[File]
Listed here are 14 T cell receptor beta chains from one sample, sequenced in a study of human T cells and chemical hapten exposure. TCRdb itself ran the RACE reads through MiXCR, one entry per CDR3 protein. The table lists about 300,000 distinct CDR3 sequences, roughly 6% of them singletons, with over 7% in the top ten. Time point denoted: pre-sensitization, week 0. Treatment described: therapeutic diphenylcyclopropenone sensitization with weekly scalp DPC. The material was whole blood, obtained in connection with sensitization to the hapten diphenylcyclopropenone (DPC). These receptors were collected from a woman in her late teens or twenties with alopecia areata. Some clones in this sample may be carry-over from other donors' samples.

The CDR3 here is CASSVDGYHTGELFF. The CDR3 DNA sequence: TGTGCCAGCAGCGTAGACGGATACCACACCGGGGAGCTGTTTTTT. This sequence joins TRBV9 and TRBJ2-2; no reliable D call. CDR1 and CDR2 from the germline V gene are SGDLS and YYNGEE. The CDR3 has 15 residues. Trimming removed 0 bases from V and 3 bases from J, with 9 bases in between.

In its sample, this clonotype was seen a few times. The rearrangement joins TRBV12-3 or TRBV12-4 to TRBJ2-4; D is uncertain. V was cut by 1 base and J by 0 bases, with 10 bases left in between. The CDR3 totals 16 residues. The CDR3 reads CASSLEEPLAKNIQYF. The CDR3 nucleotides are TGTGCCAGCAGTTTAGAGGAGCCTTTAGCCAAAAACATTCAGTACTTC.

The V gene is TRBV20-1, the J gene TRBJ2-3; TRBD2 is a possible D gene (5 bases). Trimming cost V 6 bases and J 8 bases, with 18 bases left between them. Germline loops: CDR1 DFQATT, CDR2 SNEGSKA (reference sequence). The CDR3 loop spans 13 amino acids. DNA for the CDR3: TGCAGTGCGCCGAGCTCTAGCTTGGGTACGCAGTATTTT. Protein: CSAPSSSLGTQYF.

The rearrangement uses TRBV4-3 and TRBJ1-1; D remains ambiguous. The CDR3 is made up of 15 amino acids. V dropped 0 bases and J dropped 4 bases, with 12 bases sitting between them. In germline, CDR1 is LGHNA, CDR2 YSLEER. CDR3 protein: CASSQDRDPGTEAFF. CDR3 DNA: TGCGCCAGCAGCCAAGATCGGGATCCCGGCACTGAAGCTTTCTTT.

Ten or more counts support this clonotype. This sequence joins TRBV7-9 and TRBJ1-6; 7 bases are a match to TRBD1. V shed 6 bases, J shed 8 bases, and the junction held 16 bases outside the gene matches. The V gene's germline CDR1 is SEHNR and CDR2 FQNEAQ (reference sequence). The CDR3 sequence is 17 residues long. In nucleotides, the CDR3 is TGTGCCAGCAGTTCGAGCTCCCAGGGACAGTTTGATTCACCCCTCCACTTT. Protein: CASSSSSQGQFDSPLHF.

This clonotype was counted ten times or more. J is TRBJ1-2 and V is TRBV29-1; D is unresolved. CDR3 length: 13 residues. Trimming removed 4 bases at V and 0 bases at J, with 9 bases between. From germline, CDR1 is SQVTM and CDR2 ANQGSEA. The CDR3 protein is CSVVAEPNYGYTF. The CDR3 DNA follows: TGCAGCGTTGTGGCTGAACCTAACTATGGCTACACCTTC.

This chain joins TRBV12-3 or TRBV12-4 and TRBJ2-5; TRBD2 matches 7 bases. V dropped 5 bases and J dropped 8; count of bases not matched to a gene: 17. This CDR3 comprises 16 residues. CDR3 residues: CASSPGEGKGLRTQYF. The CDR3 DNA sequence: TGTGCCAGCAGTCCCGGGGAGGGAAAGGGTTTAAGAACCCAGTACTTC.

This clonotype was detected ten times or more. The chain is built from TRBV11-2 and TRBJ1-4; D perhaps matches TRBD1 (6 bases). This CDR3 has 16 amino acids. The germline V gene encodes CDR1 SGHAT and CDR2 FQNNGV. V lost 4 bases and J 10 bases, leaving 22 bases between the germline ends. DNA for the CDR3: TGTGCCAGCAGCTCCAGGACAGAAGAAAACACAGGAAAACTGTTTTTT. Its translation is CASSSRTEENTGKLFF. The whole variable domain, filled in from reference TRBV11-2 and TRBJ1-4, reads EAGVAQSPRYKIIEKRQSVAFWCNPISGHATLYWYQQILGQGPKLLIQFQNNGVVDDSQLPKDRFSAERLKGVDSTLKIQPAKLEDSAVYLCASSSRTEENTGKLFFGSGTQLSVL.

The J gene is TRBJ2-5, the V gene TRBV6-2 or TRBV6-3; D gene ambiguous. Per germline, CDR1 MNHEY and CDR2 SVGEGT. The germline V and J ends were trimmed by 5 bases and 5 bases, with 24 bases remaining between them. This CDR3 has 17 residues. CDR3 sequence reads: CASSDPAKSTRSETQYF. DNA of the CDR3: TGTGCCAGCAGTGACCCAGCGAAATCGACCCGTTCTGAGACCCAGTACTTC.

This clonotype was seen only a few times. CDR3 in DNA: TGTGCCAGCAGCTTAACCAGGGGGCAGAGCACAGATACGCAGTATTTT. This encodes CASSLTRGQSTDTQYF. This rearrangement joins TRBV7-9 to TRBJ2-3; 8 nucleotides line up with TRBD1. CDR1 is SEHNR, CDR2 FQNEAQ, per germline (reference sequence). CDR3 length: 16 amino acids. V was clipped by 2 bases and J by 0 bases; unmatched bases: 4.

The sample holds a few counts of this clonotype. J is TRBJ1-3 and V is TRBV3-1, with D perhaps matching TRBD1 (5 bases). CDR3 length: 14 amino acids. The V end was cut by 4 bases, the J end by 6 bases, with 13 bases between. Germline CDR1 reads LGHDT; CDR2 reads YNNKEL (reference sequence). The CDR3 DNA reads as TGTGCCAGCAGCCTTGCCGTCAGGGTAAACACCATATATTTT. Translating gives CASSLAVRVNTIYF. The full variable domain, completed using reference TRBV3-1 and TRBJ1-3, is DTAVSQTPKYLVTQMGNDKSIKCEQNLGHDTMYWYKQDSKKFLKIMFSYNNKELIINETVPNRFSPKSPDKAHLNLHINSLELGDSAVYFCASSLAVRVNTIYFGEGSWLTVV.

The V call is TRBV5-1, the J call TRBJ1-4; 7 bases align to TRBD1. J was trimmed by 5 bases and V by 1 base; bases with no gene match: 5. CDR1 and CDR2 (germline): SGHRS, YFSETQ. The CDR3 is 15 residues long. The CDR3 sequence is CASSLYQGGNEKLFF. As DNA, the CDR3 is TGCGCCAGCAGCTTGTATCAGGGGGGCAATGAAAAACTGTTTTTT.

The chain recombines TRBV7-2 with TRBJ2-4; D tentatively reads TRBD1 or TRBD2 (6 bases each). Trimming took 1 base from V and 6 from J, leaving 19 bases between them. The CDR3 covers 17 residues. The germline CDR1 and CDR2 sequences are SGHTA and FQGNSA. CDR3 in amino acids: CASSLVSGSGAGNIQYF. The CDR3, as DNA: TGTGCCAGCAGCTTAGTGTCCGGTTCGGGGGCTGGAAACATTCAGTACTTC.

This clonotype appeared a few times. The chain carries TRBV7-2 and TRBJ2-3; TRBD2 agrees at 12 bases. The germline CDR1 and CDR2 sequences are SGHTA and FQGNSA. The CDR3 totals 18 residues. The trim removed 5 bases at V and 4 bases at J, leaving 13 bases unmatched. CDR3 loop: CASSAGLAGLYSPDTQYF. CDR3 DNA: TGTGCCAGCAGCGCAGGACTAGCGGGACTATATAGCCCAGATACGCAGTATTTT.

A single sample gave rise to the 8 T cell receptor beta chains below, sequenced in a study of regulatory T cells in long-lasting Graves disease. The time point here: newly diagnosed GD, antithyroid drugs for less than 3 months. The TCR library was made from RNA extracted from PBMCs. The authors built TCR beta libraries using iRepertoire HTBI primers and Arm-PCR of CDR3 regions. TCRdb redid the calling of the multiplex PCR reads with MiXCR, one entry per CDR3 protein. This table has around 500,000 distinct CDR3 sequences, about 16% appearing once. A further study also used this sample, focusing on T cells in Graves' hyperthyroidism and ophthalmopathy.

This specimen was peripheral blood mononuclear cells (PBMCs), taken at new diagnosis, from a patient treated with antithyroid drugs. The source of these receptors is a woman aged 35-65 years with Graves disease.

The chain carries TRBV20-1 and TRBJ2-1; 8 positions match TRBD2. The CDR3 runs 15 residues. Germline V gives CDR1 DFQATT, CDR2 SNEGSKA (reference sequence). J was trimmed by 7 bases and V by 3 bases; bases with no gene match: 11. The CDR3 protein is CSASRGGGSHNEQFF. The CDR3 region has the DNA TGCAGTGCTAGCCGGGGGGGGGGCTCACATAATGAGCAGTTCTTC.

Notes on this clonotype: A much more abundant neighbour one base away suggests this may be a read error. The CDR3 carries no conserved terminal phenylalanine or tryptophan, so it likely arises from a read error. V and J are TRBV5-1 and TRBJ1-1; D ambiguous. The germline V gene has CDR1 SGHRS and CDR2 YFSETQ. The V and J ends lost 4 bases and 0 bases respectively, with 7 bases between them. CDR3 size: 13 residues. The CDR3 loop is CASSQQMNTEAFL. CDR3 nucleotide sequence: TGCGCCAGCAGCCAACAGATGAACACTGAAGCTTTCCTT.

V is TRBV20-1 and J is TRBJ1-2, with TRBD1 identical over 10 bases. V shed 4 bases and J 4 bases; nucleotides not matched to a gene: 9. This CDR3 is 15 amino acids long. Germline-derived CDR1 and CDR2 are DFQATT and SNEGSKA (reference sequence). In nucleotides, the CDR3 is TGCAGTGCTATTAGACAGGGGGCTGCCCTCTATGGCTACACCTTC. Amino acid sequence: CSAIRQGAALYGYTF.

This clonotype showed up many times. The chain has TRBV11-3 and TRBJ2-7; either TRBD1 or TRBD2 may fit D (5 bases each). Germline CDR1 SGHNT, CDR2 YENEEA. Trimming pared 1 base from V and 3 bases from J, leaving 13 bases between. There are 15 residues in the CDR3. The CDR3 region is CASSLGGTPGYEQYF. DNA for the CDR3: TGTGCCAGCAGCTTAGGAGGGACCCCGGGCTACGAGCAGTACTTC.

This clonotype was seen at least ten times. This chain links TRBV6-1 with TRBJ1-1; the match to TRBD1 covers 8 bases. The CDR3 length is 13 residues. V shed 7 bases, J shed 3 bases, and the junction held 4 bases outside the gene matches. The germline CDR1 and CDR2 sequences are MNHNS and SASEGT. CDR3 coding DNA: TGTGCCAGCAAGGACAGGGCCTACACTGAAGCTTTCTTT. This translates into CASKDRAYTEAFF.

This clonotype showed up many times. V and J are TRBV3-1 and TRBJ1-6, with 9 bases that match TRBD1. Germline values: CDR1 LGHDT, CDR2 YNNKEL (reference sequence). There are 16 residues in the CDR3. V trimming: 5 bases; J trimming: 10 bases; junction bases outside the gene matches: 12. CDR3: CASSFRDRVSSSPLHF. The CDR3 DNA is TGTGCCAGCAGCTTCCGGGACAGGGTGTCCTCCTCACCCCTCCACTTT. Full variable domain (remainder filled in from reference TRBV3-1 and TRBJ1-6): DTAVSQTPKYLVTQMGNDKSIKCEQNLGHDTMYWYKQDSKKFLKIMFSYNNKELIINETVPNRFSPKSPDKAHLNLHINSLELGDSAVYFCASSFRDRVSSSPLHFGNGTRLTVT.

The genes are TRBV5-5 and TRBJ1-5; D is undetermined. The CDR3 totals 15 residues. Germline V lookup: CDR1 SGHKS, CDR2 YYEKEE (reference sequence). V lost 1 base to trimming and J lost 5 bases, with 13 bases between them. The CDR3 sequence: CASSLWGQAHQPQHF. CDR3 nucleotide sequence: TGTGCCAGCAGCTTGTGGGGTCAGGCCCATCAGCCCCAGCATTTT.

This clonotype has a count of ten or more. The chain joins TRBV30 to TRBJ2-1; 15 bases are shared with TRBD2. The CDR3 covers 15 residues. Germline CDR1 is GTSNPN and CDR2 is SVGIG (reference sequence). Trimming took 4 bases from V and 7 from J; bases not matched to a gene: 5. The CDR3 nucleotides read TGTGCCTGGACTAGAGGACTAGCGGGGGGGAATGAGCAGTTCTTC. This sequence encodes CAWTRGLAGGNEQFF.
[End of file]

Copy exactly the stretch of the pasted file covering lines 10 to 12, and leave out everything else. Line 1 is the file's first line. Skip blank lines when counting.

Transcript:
The J gene is TRBJ2-5, the V gene TRBV6-2 or TRBV6-3; D gene ambiguous. Per germline, CDR1 MNHEY and CDR2 SVGEGT. The germline V and J ends were trimmed by 5 bases and 5 bases, with 24 bases remaining between them. This CDR3 has 17 residues. CDR3 sequence reads: CASSDPAKSTRSETQYF. DNA of the CDR3: TGTGCCAGCAGTGACCCAGCGAAATCGACCCGTTCTGAGACCCAGTACTTC.

This clonotype was seen only a few times. CDR3 in DNA: TGTGCCAGCAGCTTAACCAGGGGGCAGAGCACAGATACGCAGTATTTT. This encodes CASSLTRGQSTDTQYF. This rearrangement joins TRBV7-9 to TRBJ2-3; 8 nucleotides line up with TRBD1. CDR1 is SEHNR, CDR2 FQNEAQ, per germline (reference sequence). CDR3 length: 16 amino acids. V was clipped by 2 bases and J by 0 bases; unmatched bases: 4.

The sample holds a few counts of this clonotype. J is TRBJ1-3 and V is TRBV3-1, with D perhaps matching TRBD1 (5 bases). CDR3 length: 14 amino acids. The V end was cut by 4 bases, the J end by 6 bases, with 13 bases between. Germline CDR1 reads LGHDT; CDR2 reads YNNKEL (reference sequence). The CDR3 DNA reads as TGTGCCAGCAGCCTTGCCGTCAGGGTAAACACCATATATTTT. Translating gives CASSLAVRVNTIYF. The full variable domain, completed using reference TRBV3-1 and TRBJ1-3, is DTAVSQTPKYLVTQMGNDKSIKCEQNLGHDTMYWYKQDSKKFLKIMFSYNNKELIINETVPNRFSPKSPDKAHLNLHINSLELGDSAVYFCASSLAVRVNTIYFGEGSWLTVV.